Amish the Untouched Culture

In: Social Issues

Submitted By akapantlady54
Words 2142
Pages 9
Amish the Untouched Culture 2
The Amish are considered emerging agriculturalist because they continue to show signs of adapting to their surroundings. Amish culture revolves around agriculture. Farm life is practiced and passed on through ancestry. Farming is extremely important to the Amish culture because it is their primary source of subsistence. It is also a big part of what it means to be part of the Amish culture. Working on the farms helps the Amish community foster unity, family and self-reliance (Knight, 1980). Although the Amish are very skeptical about technology, they have adapted to technology that helps them conduct their daily farming activities. Farming includes raising livestock, cultivating soil, and producing many crops throughout the year. Some Amish order’s carry on a diversified agricultural program. They follow a four-year crop rotation system, typically planting corn for two years, oats for one year, and a hay crop for the fourth year (Schwieder & Schwieder, 2009).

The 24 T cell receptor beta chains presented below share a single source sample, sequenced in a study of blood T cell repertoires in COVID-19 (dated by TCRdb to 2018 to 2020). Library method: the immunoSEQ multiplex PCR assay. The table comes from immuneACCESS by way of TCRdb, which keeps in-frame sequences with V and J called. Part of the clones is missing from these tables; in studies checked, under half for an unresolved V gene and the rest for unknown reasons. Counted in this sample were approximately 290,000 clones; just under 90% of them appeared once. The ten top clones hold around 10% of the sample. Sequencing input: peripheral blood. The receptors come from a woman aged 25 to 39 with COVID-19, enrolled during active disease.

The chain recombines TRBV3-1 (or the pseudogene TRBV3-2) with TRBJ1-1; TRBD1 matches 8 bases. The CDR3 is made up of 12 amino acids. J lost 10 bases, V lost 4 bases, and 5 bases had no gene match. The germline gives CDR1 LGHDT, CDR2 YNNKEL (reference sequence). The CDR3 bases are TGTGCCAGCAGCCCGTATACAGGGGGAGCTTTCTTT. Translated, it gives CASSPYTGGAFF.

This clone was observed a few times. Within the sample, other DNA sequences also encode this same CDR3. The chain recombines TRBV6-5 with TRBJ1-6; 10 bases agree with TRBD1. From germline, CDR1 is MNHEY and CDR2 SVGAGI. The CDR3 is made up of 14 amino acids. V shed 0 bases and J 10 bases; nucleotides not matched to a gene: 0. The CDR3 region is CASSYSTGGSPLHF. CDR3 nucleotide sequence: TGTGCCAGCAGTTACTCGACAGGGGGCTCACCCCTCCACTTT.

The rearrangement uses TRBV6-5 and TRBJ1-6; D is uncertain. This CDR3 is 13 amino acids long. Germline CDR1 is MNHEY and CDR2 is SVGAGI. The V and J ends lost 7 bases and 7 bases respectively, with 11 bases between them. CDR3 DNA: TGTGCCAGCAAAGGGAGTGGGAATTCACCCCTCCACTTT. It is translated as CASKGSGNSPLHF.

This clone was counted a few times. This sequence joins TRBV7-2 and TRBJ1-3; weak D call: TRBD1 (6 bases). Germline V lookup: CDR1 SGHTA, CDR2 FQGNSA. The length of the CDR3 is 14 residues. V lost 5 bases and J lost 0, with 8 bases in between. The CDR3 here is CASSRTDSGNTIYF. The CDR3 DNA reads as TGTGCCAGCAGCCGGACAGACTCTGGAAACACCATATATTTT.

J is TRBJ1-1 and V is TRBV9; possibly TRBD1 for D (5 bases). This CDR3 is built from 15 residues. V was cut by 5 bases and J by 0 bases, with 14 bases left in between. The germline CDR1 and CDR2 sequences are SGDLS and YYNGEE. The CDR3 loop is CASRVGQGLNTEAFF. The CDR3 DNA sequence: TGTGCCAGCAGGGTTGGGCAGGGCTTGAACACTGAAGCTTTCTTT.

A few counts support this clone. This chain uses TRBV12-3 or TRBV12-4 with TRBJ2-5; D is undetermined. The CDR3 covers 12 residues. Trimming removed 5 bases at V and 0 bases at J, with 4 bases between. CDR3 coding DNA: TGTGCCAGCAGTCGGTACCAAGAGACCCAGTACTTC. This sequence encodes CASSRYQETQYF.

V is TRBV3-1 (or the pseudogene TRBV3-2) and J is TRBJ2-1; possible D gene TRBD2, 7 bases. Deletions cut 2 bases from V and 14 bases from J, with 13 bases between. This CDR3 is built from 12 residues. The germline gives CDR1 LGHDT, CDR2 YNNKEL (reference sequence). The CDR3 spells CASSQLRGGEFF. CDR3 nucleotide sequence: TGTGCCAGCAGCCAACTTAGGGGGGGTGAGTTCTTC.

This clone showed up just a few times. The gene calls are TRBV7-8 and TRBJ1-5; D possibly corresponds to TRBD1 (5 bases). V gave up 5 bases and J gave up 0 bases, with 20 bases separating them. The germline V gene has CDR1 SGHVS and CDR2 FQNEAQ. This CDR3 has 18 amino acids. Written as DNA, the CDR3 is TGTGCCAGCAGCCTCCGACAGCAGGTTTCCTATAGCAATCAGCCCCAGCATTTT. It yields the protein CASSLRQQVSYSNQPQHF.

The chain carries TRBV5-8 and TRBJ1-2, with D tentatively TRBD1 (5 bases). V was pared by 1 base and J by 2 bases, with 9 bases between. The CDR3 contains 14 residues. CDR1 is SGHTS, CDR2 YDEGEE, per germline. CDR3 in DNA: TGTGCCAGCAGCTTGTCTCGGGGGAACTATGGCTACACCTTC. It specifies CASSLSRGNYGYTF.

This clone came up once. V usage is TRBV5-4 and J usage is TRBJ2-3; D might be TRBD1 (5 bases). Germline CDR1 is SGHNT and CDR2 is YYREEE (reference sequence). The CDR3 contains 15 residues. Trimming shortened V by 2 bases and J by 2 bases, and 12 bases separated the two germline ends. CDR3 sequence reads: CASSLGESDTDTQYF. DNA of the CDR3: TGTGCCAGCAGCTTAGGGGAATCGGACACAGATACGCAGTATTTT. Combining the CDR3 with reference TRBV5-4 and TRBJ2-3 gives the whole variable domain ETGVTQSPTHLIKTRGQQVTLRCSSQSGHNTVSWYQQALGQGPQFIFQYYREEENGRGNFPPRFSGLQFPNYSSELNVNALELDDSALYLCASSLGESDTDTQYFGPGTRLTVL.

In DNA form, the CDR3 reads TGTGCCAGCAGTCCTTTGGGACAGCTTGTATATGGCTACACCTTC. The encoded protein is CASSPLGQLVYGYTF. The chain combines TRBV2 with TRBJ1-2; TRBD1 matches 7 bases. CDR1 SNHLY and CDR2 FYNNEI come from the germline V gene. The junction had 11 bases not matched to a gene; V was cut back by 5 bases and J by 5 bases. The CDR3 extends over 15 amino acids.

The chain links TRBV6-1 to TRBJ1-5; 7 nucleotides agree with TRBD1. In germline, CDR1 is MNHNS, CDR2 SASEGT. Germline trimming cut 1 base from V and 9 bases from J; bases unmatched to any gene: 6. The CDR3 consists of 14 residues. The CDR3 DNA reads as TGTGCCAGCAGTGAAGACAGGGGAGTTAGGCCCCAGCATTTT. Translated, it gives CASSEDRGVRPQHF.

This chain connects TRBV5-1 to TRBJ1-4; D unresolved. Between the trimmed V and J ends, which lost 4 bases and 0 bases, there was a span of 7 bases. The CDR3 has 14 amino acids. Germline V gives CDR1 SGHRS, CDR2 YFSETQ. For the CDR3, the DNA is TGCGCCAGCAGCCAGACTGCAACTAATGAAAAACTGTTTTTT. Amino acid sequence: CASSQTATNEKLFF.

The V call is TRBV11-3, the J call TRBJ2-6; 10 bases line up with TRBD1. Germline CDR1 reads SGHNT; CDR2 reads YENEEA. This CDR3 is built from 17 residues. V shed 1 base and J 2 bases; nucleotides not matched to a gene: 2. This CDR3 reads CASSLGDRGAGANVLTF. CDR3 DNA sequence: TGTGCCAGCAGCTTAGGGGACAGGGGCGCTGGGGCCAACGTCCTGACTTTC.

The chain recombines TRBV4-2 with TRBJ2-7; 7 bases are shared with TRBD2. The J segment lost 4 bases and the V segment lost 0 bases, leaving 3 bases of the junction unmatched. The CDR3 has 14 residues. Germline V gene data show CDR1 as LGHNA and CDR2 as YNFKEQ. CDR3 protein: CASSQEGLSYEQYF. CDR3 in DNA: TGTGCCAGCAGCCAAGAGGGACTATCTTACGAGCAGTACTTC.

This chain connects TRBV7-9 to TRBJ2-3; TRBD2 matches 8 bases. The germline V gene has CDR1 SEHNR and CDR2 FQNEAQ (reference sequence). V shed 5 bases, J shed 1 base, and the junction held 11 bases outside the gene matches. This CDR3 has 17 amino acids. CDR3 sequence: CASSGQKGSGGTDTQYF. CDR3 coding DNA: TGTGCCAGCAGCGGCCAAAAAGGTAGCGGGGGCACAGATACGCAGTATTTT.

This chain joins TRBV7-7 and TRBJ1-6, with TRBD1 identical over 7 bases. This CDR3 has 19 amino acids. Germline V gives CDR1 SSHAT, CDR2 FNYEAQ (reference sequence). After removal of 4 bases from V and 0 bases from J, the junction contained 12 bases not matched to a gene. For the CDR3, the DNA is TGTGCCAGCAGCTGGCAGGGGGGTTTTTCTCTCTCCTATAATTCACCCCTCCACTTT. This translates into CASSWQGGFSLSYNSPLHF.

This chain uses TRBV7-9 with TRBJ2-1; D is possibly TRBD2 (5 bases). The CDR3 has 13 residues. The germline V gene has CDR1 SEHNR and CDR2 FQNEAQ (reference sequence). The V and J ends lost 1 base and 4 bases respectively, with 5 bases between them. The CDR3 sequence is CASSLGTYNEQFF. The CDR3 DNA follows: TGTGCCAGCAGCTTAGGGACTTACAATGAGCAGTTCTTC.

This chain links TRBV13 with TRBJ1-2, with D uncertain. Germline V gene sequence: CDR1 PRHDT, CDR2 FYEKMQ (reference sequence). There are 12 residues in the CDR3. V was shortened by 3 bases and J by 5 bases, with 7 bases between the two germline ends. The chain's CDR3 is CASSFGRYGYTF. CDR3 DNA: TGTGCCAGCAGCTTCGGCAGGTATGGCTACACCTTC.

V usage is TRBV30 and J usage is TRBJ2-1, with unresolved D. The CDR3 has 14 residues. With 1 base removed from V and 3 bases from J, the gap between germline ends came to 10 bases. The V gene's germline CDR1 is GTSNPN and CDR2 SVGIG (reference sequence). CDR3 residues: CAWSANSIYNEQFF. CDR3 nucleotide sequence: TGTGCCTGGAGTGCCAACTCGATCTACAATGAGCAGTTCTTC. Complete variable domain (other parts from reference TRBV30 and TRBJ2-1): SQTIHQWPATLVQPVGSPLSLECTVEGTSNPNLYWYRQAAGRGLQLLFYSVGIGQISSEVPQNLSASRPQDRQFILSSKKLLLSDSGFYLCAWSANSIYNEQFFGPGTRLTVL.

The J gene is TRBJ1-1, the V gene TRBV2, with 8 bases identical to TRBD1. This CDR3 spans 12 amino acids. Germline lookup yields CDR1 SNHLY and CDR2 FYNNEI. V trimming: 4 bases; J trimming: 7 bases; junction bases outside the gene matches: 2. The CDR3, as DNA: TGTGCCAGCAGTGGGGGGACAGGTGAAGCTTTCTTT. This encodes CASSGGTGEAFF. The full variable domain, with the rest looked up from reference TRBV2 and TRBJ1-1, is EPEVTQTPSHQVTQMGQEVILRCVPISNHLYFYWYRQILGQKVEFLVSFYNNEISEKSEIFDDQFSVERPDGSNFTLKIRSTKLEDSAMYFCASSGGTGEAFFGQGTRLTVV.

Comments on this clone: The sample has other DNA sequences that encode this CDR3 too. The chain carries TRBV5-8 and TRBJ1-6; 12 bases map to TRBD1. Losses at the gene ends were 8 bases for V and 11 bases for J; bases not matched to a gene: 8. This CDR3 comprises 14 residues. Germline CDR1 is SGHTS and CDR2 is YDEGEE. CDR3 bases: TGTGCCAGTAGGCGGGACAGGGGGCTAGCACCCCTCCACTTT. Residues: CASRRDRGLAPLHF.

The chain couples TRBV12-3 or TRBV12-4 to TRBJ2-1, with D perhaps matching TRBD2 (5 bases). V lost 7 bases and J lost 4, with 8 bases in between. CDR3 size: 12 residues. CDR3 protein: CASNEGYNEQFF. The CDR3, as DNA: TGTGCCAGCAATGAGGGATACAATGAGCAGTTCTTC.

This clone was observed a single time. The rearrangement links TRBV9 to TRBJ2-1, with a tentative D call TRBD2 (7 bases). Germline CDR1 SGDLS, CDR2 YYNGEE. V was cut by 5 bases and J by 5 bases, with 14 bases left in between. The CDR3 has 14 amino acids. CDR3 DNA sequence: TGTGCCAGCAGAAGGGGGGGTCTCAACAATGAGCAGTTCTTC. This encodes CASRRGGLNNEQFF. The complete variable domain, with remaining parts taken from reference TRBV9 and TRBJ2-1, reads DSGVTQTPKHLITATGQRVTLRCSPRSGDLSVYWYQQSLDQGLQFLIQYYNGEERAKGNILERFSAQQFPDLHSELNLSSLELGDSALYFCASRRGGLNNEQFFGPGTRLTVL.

In keeping with the philosophy of stewardship, few Amish farmers use commercial fertilizer; instead they use large amounts of manure because they feel this is a superior method and a more natural one. Many Amish orders have this belief about using commercial products on their farm because they believe it to be possibly harmful to the body upon consumption (Weaver- Zercher, 2005). Amish life is rooted in the soil, which creates somewhat of a burden to some Amish families that completely refuse to adapt. Farmland has increased over the years and cultivating soil by hand or animal drawn equipment makes it almost impossible to cultivate soil in a timely manner. Many Amish families had faced these problems before but they have emerged and allowed the use of tractors and other technology that helps to cultivate soil and produce crops. The Amish have a way of working things…...

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